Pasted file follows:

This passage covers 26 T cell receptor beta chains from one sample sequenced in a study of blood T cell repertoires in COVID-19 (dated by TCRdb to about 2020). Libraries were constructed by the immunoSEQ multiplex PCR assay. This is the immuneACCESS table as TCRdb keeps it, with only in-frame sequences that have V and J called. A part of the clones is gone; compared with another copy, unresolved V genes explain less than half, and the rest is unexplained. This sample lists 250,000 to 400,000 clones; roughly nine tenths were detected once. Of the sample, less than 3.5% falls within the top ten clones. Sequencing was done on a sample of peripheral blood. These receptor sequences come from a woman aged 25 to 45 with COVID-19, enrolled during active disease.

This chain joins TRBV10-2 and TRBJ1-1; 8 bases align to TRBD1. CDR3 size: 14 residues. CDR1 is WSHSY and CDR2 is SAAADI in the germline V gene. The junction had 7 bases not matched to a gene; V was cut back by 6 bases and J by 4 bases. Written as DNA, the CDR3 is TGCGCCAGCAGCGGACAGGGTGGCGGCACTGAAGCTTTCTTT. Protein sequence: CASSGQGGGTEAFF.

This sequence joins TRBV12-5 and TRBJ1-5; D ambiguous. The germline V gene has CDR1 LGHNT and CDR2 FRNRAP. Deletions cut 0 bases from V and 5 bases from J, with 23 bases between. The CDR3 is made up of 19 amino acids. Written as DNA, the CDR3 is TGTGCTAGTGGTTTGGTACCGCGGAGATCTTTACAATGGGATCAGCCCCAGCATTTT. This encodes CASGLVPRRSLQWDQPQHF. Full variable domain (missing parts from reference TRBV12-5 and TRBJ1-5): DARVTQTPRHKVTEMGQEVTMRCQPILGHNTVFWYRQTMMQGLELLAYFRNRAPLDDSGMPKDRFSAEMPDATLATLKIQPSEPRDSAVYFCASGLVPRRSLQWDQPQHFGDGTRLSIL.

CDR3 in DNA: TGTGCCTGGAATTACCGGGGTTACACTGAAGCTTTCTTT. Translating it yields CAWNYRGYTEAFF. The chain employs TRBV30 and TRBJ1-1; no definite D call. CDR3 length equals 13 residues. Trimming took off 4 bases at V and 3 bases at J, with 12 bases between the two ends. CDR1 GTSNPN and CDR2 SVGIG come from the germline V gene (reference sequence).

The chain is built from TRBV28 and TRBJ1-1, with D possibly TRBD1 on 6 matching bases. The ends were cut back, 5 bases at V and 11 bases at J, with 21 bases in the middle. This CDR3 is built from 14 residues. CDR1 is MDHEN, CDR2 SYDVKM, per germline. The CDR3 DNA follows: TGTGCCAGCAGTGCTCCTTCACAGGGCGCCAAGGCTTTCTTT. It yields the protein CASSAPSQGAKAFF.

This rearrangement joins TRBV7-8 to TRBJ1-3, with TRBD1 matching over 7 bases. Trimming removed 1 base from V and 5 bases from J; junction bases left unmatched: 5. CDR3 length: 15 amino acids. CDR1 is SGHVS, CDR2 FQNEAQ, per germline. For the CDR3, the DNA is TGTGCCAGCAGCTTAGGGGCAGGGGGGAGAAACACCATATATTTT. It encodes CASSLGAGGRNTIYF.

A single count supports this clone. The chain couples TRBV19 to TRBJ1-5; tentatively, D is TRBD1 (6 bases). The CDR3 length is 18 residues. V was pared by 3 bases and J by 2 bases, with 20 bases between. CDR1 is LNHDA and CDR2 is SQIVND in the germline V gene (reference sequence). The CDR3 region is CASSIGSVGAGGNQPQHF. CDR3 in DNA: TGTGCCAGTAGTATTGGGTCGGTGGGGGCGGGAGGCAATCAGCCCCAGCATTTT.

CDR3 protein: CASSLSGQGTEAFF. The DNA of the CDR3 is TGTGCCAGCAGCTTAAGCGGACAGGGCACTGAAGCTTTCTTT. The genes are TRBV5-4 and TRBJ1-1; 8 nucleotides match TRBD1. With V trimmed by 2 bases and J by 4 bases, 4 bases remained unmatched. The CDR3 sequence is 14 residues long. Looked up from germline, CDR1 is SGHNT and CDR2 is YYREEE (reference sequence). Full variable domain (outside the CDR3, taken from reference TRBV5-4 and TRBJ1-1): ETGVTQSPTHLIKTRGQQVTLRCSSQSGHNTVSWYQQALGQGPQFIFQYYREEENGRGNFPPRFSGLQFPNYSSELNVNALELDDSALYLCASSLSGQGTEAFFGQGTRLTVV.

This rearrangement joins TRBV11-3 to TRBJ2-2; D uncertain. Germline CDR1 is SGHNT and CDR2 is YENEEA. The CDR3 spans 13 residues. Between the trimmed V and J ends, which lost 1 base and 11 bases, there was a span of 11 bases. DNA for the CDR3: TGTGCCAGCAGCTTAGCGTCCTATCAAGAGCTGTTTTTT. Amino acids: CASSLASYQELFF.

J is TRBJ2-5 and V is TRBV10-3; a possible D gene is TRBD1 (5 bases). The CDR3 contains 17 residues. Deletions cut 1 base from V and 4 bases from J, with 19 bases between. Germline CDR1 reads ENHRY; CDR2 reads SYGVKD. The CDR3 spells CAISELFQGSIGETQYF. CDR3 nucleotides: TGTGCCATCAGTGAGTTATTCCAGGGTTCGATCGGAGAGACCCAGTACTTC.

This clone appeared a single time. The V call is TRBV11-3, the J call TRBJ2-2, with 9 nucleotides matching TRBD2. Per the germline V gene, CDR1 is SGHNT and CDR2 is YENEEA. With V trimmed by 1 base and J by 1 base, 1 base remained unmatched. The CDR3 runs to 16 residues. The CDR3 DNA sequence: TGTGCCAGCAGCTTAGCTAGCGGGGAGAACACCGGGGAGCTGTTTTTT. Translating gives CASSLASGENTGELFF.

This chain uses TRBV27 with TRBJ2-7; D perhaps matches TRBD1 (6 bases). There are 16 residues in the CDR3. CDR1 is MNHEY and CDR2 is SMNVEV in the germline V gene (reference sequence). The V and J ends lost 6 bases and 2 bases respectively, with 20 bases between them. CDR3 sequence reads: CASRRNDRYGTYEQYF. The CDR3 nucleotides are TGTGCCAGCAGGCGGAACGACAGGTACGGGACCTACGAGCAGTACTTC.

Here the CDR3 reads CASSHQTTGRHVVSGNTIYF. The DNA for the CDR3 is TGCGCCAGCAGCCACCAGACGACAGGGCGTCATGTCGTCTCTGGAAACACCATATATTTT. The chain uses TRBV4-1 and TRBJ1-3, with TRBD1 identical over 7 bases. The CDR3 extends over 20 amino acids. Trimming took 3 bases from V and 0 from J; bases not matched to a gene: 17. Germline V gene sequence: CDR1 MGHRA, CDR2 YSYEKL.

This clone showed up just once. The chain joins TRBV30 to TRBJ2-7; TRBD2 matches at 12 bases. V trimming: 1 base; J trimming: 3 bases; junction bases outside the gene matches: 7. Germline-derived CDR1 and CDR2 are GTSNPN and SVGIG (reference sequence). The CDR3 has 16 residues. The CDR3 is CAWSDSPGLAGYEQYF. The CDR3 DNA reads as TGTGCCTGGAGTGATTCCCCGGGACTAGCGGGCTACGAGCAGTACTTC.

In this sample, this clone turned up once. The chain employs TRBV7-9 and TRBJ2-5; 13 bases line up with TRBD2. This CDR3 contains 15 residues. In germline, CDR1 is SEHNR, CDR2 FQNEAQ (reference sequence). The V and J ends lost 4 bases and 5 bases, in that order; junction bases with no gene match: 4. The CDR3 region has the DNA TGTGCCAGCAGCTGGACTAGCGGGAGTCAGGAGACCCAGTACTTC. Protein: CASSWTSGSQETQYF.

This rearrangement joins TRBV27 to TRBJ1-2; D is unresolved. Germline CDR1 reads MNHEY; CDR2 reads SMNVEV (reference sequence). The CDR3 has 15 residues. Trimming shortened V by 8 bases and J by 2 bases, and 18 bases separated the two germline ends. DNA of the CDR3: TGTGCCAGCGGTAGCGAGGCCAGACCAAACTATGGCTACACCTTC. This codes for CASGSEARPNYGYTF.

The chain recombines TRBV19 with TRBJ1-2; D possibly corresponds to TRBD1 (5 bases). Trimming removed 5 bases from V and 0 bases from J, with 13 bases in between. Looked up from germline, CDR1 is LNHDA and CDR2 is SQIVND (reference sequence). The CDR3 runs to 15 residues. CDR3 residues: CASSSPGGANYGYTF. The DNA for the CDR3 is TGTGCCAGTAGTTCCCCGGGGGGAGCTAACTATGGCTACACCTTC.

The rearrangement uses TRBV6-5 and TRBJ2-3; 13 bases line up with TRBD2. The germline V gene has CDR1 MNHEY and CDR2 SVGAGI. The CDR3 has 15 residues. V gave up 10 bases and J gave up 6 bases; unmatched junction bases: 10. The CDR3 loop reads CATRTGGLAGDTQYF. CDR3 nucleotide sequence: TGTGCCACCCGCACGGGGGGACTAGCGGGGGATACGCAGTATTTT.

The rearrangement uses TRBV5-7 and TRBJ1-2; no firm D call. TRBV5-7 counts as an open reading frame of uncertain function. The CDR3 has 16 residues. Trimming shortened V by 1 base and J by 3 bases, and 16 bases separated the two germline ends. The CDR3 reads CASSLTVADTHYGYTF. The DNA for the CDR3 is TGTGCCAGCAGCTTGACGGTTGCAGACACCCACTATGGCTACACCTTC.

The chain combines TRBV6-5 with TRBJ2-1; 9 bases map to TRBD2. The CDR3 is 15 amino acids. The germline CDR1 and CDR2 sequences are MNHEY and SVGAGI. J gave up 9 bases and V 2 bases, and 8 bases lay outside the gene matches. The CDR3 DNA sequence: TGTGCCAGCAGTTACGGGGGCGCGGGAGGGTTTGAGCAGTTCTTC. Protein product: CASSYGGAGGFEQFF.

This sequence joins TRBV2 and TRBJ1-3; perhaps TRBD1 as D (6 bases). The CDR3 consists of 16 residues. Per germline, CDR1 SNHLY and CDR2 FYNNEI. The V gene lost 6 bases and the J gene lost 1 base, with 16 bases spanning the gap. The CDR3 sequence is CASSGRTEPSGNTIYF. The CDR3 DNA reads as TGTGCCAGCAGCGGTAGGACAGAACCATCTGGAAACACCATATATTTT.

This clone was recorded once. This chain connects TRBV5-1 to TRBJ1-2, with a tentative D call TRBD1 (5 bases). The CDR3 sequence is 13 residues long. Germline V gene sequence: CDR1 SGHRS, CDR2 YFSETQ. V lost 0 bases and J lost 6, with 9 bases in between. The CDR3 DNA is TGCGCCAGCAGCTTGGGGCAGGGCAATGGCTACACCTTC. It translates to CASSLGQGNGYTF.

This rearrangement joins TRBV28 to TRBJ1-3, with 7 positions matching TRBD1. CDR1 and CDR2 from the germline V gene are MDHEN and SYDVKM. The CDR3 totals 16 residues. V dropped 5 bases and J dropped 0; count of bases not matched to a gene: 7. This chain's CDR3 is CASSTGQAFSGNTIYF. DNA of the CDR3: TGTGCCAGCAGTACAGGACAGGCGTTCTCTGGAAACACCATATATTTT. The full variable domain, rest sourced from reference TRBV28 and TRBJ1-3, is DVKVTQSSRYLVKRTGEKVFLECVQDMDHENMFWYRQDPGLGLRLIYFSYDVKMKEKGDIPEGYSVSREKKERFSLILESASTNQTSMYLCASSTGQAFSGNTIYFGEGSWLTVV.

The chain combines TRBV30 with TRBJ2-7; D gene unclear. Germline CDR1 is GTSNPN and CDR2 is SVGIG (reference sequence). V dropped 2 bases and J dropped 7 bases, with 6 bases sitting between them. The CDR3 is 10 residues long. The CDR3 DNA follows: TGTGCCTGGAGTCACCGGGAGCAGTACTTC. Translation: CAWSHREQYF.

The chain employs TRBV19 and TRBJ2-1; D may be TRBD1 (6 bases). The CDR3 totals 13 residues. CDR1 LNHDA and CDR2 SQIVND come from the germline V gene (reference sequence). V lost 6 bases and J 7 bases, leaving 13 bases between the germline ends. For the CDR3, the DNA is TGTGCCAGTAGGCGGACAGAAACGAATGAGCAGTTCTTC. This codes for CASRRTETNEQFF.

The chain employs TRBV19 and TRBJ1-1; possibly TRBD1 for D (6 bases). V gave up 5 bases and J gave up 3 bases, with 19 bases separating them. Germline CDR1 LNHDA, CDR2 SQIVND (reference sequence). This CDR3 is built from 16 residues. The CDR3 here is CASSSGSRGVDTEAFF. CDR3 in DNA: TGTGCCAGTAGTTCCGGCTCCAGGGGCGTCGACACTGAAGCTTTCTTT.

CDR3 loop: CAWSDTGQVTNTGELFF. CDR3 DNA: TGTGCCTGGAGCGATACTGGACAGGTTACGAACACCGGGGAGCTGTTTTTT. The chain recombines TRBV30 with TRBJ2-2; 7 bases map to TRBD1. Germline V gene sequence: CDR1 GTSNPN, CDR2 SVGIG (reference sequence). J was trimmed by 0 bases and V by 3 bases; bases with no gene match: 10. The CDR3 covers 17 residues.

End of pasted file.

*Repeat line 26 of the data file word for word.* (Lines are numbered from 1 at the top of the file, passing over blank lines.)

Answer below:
The chain employs TRBV19 and TRBJ1-1; possibly TRBD1 for D (6 bases). V gave up 5 bases and J gave up 3 bases, with 19 bases separating them. Germline CDR1 LNHDA, CDR2 SQIVND (reference sequence). This CDR3 is built from 16 residues. The CDR3 here is CASSSGSRGVDTEAFF. CDR3 in DNA: TGTGCCAGTAGTTCCGGCTCCAGGGGCGTCGACACTGAAGCTTTCTTT.